Video Killed The Radio Star

This slice of sci-fi flavoured nostalgia, inspired by a JG Ballard story, was co-written by Trevor Horn and Geoffrey Downes (then new members of prog-rock band Yes) with Bruce Woolley. So it seemed right that it should be recorded by the two parties — the Yes contingent and Woolley — in 1979. The latter got in there first, with his Camera Club. It is a breathless version with much energy and a quite nice guitar solo at the end, but none of the bombastic detail which made the Buggles’ synth-fiesta a huge hit.

The Buggles version is sometimes considered a bit naff, which does great injustice to a catchy song which does everything that is required of a very great pop song. The video of the Buggles version was the first ever to be played by MTV. But the Woolley version is all but forgotten.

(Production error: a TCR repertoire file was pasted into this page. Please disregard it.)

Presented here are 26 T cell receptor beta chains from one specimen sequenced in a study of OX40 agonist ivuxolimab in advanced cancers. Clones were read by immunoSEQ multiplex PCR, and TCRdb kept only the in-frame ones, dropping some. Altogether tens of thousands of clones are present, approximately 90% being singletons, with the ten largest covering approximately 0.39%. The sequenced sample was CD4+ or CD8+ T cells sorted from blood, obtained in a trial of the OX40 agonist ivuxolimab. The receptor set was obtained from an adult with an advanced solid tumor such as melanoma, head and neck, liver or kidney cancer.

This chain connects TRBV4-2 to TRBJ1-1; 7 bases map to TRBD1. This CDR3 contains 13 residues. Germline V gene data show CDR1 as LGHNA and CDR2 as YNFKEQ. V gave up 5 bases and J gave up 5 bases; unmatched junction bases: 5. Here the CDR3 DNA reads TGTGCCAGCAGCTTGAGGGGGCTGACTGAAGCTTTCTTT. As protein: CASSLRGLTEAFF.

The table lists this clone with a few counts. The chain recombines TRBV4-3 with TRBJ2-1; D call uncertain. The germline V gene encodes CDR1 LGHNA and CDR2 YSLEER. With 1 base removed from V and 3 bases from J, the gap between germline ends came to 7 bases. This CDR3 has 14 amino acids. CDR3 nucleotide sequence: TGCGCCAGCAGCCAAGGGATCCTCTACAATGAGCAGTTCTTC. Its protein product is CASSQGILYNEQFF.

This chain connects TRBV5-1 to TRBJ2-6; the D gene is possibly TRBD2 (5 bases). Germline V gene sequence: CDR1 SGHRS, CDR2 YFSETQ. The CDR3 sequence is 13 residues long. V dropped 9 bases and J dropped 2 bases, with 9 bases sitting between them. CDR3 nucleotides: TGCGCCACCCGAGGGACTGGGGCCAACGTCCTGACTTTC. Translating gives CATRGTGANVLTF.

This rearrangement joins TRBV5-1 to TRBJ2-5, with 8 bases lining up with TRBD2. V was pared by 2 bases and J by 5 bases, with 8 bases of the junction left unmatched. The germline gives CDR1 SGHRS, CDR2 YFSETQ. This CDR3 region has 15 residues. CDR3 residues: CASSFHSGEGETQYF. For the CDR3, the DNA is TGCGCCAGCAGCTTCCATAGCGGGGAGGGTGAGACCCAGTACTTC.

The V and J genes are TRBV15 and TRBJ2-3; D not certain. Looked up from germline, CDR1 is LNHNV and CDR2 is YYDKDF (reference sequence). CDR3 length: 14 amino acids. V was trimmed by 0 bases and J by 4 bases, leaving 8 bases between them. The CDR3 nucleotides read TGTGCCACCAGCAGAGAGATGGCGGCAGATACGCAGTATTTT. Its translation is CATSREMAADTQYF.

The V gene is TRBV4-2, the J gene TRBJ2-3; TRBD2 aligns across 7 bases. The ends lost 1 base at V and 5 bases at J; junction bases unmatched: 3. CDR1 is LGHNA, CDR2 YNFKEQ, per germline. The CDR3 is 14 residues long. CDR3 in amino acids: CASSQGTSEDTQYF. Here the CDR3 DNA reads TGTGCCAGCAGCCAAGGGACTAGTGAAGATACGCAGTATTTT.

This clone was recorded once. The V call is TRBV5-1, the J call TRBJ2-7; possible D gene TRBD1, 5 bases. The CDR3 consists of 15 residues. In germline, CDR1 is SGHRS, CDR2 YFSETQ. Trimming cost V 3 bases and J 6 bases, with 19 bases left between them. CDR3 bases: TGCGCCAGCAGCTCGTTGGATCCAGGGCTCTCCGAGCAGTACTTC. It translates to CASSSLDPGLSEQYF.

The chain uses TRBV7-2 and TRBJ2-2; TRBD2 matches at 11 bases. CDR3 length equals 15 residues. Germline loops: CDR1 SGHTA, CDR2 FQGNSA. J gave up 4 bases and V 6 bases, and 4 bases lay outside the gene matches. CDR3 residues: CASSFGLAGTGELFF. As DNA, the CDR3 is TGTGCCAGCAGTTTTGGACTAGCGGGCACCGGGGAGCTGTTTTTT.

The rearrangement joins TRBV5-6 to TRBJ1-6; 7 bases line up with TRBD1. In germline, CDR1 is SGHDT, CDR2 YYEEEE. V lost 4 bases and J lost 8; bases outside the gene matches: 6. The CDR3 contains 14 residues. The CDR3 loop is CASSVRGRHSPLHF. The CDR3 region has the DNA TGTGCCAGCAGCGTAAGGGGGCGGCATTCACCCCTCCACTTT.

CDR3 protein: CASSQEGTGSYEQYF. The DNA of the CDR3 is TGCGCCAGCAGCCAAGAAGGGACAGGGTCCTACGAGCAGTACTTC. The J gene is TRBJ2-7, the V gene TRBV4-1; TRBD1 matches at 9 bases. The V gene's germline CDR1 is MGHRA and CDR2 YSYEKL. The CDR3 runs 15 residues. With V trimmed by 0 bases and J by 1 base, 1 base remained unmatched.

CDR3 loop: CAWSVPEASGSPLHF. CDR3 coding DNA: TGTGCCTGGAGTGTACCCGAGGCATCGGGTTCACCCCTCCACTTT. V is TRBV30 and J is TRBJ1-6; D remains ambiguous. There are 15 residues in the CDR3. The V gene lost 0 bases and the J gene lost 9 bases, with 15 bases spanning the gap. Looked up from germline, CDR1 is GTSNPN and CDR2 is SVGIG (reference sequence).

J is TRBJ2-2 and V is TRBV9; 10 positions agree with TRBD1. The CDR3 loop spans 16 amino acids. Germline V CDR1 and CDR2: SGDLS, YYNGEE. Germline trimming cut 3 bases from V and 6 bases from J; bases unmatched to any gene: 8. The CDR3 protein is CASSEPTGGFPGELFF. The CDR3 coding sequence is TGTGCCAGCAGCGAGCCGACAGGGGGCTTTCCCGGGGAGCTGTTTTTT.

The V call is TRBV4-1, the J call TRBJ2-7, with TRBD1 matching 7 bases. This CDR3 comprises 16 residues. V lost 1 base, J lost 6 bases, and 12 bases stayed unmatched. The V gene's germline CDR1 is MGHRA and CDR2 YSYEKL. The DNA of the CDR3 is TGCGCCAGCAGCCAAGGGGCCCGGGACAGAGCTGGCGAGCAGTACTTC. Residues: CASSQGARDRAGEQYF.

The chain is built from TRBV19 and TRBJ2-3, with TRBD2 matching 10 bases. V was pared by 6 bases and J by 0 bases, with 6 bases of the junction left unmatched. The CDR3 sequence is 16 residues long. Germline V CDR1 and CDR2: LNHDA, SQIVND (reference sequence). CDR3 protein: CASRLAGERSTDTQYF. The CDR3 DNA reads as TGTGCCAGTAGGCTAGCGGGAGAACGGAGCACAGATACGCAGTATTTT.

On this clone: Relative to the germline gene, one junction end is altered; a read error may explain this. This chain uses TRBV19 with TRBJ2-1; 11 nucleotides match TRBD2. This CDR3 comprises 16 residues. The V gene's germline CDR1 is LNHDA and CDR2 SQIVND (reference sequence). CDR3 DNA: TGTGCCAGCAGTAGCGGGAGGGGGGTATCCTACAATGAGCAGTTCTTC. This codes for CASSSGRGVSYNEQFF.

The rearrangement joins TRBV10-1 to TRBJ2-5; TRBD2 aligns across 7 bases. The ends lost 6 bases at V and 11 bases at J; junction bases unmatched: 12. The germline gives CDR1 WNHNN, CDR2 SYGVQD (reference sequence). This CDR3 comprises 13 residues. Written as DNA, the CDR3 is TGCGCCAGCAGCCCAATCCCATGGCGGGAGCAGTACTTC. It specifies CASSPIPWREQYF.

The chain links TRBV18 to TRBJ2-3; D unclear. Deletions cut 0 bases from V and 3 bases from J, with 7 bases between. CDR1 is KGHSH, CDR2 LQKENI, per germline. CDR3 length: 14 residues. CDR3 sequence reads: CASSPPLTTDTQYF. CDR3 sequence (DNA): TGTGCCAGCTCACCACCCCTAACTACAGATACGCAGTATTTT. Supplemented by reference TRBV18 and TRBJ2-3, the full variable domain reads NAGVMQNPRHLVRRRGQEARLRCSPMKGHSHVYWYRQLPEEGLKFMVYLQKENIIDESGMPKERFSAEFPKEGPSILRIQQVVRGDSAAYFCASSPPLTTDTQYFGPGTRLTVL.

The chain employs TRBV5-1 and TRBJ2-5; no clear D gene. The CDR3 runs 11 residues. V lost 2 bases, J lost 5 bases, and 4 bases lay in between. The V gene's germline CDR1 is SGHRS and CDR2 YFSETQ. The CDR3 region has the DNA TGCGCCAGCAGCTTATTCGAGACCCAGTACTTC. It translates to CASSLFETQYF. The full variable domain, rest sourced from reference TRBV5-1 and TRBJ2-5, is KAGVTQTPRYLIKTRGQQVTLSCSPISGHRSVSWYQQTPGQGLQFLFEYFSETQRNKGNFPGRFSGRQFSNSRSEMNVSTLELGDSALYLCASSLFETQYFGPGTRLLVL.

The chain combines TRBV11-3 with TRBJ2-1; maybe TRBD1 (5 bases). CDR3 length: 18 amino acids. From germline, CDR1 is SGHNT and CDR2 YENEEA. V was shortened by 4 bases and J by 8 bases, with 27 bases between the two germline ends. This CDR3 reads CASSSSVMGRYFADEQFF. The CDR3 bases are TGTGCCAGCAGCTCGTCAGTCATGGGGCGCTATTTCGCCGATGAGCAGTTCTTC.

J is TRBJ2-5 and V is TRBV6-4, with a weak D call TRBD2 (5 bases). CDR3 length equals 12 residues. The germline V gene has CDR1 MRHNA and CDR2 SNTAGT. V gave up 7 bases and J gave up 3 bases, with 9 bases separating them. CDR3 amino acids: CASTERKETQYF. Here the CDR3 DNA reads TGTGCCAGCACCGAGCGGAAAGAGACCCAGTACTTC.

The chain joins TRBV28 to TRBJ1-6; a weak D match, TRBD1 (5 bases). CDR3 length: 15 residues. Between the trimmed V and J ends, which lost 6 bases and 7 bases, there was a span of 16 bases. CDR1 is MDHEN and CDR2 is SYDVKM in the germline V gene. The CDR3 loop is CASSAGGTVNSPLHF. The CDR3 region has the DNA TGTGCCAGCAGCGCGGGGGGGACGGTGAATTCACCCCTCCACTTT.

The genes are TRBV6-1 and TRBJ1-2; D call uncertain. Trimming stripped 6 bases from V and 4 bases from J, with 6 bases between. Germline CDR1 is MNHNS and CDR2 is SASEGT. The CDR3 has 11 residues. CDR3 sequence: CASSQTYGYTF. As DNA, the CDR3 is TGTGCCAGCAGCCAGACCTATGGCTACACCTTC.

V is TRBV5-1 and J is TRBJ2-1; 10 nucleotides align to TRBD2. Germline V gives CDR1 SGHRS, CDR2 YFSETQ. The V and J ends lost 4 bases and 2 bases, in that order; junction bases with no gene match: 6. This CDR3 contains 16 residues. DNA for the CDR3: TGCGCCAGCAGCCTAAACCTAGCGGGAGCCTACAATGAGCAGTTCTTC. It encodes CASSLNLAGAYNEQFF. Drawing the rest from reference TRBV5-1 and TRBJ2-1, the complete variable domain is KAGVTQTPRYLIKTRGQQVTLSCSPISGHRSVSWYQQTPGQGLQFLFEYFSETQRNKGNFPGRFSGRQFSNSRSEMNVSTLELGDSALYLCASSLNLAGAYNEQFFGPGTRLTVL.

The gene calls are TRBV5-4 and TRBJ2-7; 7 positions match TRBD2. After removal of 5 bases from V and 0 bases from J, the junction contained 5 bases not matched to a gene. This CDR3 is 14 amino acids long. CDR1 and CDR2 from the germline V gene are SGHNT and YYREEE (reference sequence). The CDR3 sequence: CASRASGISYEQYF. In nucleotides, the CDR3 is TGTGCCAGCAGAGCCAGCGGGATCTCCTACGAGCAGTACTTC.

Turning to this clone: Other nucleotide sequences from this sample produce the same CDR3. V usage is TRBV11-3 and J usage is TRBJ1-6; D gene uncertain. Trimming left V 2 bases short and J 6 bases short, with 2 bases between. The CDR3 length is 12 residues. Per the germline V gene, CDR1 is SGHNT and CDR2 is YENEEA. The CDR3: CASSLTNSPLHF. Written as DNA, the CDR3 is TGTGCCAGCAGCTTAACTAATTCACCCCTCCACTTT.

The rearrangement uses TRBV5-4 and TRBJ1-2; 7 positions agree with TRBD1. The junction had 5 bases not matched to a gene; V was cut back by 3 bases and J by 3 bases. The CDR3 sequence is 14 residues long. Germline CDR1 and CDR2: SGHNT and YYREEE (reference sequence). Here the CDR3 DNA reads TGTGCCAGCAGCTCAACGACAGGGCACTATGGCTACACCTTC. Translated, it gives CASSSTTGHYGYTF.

Hanging On The Telephone

If it is not widely known that Blondie’s 1979 hit Hanging On The Telephone is a cover, then it probably is because the original performers, The Nerves, only ever released a (very good) four-track EP in 1976, which included the song. The Nerves — a trio comprising songwriter Jack Lee, Paul Collins (who’d later join The Beat) and Peter Case (later of the Plimsouls) — were a heavy-gigging LA-based rock band which despite their extremely brief recording career proved to be influential on the US punk scene. The members of Blondie surely have were aware of the song. A year after The Nerves split, Debbie Harry and pals picked up the song and enjoyed a huge worldwide hit with it.

 

Blame It On The Boogie

How many cover versions have been sung by the namesake of the original performer? Mick Jackson was a German-born English pop singer. His Blame It On The Boogie, which he also co-wrote, sounds like a presentable Leo Sayer number. The Jacksons changed little in the song’s structure — Mick’s original has all the touches we know well, such as the “sunshine, moonlight, good time, boogie” interlude — and yet they turned a pretty good song into a disco explosion of joy, presaging Michael’s Off The Wall a year and a bit later.